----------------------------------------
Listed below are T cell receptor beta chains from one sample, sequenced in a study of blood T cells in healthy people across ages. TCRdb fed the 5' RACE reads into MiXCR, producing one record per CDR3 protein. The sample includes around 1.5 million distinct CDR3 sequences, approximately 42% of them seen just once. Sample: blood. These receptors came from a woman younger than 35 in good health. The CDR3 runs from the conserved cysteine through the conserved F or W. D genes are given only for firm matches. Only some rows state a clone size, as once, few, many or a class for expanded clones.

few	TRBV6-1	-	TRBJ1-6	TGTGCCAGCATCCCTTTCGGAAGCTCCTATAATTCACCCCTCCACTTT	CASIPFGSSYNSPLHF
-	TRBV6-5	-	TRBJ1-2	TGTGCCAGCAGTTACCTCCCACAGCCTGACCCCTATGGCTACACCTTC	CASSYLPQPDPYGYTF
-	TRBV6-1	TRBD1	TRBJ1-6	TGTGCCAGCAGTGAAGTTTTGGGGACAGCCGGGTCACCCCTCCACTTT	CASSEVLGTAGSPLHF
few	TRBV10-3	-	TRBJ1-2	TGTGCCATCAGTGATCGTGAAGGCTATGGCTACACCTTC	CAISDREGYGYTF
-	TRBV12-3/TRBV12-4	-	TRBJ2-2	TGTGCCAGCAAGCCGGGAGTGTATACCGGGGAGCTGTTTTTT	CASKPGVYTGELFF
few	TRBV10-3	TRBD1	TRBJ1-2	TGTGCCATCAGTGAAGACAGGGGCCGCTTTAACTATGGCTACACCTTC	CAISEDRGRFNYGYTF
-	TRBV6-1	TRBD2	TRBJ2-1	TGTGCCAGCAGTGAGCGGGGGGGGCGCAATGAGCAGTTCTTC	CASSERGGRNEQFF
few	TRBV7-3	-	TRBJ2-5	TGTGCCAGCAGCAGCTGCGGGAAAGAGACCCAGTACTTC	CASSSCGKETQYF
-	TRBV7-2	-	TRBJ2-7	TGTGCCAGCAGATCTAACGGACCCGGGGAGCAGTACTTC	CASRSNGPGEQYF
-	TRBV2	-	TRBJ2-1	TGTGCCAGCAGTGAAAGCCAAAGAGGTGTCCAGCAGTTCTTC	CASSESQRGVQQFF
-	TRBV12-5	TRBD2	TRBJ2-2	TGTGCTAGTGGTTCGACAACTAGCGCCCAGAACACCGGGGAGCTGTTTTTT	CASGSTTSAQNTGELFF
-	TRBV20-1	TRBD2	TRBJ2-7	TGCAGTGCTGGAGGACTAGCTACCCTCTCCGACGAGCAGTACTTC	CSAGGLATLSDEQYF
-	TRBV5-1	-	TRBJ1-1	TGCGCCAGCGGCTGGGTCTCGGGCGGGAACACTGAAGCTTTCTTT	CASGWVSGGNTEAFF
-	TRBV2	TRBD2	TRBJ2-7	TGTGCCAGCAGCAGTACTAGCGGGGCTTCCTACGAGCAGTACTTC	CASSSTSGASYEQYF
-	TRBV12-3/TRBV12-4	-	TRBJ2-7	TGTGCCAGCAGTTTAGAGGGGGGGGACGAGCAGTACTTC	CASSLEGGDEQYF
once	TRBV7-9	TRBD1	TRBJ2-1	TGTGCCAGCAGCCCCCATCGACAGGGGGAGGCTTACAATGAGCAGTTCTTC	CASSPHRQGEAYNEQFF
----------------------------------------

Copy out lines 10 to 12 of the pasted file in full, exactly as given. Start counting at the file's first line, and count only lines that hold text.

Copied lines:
-	TRBV7-2	-	TRBJ2-7	TGTGCCAGCAGATCTAACGGACCCGGGGAGCAGTACTTC	CASRSNGPGEQYF
-	TRBV2	-	TRBJ2-1	TGTGCCAGCAGTGAAAGCCAAAGAGGTGTCCAGCAGTTCTTC	CASSESQRGVQQFF
-	TRBV12-5	TRBD2	TRBJ2-2	TGTGCTAGTGGTTCGACAACTAGCGCCCAGAACACCGGGGAGCTGTTTTTT	CASGSTTSAQNTGELFF